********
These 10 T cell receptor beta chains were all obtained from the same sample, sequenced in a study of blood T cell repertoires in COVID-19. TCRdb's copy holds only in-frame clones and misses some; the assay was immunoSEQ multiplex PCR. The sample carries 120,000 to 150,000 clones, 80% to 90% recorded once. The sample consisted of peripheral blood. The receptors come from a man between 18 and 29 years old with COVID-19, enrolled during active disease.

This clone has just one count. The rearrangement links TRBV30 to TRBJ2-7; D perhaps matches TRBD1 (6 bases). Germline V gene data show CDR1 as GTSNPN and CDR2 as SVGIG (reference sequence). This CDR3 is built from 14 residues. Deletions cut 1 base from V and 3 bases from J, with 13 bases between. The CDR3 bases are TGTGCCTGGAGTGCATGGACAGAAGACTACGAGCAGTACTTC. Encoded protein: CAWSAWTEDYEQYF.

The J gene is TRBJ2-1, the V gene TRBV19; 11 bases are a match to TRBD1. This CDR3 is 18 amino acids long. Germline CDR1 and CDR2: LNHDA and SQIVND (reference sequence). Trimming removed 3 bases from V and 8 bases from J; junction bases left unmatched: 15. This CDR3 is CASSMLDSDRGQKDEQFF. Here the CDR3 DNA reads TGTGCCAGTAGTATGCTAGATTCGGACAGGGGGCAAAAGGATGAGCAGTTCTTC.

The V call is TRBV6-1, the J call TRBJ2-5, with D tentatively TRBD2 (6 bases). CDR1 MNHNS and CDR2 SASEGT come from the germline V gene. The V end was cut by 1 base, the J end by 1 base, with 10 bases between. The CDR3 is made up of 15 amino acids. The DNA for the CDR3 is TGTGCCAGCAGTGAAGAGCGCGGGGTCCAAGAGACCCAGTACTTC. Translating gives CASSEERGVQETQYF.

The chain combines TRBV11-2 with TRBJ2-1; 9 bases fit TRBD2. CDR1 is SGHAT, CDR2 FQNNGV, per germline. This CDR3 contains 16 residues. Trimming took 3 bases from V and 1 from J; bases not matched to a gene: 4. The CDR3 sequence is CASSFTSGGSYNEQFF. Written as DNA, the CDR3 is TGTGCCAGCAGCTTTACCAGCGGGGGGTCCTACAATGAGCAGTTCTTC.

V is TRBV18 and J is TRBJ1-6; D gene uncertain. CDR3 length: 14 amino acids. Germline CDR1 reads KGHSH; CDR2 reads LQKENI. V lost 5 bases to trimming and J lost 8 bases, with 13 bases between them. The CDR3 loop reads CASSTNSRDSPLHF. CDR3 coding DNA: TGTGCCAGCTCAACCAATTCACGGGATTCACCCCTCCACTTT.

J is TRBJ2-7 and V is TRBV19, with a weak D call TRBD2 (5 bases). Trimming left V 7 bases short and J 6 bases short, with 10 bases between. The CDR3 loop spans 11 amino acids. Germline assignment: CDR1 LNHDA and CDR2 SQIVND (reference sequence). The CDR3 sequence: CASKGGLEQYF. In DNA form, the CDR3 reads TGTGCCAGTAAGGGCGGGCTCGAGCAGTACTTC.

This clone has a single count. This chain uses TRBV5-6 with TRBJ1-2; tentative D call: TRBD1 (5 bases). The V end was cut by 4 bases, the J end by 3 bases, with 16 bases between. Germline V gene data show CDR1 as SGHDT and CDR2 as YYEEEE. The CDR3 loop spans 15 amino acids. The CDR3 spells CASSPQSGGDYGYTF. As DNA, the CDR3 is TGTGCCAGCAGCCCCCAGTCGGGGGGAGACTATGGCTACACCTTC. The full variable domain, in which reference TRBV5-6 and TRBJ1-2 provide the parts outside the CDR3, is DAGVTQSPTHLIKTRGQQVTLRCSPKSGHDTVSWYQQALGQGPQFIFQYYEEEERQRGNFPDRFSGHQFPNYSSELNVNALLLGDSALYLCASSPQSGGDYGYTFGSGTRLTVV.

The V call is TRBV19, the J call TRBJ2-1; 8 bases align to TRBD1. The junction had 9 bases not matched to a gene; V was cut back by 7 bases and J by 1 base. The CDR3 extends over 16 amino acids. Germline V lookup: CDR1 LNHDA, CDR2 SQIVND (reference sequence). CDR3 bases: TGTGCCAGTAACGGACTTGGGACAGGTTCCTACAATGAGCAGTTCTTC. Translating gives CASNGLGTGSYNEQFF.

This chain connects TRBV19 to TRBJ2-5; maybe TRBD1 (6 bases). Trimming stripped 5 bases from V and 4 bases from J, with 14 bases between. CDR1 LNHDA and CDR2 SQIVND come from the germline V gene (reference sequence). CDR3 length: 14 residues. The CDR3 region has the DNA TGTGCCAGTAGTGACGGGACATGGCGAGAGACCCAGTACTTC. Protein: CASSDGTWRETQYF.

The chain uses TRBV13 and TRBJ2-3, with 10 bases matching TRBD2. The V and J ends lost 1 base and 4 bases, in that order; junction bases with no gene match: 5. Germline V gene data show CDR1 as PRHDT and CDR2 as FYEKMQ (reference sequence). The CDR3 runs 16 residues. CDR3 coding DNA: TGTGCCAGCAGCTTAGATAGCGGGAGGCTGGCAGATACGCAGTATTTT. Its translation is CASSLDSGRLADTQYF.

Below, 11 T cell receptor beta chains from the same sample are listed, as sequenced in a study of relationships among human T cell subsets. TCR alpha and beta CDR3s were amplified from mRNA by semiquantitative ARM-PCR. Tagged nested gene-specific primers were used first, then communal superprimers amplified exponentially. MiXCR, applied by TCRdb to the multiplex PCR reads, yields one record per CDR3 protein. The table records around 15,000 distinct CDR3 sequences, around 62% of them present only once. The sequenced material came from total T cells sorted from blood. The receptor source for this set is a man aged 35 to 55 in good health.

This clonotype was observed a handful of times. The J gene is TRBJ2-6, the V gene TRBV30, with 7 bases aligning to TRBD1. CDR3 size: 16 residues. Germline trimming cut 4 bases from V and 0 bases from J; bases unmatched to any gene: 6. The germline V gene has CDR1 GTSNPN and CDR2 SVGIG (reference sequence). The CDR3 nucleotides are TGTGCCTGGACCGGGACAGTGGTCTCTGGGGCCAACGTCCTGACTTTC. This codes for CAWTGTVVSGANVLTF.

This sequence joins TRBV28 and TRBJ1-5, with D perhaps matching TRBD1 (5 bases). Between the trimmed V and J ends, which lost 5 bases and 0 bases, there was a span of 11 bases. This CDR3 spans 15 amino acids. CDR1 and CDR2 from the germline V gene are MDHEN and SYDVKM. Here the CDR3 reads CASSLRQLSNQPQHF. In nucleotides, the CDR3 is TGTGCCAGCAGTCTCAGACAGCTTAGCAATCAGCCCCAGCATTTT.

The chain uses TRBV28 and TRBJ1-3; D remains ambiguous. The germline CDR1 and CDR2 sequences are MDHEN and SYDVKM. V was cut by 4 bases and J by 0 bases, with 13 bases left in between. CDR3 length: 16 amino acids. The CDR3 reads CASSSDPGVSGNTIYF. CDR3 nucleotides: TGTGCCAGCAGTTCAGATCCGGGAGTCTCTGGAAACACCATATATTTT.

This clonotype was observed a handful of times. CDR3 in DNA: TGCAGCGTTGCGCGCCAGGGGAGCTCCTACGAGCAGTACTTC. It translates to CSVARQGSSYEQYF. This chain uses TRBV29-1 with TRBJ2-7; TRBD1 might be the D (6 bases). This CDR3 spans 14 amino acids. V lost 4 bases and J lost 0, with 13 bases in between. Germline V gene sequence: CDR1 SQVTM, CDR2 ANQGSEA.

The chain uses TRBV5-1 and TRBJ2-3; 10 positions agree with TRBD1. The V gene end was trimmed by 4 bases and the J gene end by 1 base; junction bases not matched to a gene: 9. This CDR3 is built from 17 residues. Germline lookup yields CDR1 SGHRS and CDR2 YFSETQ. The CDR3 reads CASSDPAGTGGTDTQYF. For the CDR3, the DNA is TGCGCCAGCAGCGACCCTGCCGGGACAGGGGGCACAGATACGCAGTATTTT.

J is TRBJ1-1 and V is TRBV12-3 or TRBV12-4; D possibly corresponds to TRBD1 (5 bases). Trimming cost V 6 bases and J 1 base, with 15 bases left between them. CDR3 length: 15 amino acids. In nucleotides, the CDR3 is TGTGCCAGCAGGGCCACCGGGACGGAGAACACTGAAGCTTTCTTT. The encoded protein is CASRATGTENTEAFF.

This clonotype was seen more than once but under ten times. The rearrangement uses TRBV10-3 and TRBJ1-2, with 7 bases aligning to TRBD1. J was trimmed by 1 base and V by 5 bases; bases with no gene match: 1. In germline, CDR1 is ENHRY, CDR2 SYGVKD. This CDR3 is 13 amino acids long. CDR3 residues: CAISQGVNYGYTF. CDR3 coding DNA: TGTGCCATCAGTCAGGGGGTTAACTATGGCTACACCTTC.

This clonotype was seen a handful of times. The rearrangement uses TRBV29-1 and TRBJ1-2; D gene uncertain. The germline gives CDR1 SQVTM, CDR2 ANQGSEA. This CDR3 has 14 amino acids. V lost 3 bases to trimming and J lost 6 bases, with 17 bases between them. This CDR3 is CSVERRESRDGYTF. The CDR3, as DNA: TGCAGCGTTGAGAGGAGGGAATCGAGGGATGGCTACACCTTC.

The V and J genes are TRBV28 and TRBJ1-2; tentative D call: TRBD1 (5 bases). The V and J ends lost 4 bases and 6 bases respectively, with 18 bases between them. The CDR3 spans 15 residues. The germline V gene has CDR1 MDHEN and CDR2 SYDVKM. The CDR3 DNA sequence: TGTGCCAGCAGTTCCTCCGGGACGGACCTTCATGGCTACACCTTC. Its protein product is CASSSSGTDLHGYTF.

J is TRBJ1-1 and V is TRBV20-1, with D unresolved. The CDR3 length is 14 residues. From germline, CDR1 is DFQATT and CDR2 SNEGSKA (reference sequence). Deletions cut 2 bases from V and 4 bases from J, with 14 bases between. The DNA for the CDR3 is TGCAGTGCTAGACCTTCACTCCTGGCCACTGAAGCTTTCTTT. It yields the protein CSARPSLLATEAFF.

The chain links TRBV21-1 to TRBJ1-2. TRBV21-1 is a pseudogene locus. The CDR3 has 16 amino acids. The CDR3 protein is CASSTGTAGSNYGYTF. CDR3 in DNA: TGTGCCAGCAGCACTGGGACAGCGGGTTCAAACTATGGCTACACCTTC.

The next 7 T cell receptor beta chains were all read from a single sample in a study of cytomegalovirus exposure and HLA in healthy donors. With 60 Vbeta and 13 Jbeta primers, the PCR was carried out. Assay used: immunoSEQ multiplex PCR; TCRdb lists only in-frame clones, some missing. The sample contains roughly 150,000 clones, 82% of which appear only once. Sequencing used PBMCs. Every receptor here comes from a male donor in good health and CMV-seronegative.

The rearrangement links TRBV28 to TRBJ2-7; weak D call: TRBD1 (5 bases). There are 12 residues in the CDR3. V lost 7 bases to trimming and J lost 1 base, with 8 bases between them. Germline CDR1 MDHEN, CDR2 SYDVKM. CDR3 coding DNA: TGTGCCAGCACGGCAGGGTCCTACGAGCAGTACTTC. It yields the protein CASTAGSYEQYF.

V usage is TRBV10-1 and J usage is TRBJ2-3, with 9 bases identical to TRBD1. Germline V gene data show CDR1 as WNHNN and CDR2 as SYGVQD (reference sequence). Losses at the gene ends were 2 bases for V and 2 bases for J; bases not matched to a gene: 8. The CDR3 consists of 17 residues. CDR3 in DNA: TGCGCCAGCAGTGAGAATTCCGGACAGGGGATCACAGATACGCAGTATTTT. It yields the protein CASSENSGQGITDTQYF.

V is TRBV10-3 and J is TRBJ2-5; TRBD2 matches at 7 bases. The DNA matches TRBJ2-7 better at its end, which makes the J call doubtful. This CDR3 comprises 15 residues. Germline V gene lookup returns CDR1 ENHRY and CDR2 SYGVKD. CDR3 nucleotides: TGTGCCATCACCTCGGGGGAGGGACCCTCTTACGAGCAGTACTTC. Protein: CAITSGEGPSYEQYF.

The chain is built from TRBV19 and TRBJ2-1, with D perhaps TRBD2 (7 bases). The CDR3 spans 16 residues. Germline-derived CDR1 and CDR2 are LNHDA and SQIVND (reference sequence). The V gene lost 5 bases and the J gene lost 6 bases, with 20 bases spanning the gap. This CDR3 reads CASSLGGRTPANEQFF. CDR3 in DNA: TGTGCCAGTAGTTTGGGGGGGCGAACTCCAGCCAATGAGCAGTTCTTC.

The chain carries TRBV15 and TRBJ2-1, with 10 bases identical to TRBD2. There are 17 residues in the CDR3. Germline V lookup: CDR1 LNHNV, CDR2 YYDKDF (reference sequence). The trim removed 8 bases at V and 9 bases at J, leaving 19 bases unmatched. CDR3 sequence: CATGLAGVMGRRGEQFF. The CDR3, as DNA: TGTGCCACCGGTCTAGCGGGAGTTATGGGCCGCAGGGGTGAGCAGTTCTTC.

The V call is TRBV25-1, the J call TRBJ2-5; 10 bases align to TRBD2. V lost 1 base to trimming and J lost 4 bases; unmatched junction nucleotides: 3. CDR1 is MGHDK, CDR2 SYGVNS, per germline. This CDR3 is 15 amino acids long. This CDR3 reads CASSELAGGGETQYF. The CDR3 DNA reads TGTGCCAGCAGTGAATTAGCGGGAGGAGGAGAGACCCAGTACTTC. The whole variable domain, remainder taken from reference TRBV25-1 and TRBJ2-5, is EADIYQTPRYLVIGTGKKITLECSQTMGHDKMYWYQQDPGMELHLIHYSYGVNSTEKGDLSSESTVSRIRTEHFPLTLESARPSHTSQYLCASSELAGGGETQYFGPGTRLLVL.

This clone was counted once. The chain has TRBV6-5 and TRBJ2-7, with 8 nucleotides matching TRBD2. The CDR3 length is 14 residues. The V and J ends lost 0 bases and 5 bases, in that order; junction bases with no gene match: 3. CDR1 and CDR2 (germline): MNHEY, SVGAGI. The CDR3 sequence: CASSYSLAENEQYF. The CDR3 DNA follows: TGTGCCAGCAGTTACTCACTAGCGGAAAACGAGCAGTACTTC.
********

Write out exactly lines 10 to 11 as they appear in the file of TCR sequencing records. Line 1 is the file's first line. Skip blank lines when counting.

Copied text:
This chain connects TRBV19 to TRBJ2-5; maybe TRBD1 (6 bases). Trimming stripped 5 bases from V and 4 bases from J, with 14 bases between. CDR1 LNHDA and CDR2 SQIVND come from the germline V gene (reference sequence). CDR3 length: 14 residues. The CDR3 region has the DNA TGTGCCAGTAGTGACGGGACATGGCGAGAGACCCAGTACTTC. Protein: CASSDGTWRETQYF.

The chain uses TRBV13 and TRBJ2-3, with 10 bases matching TRBD2. The V and J ends lost 1 base and 4 bases, in that order; junction bases with no gene match: 5. Germline V gene data show CDR1 as PRHDT and CDR2 as FYEKMQ (reference sequence). The CDR3 runs 16 residues. CDR3 coding DNA: TGTGCCAGCAGCTTAGATAGCGGGAGGCTGGCAGATACGCAGTATTTT. Its translation is CASSLDSGRLADTQYF.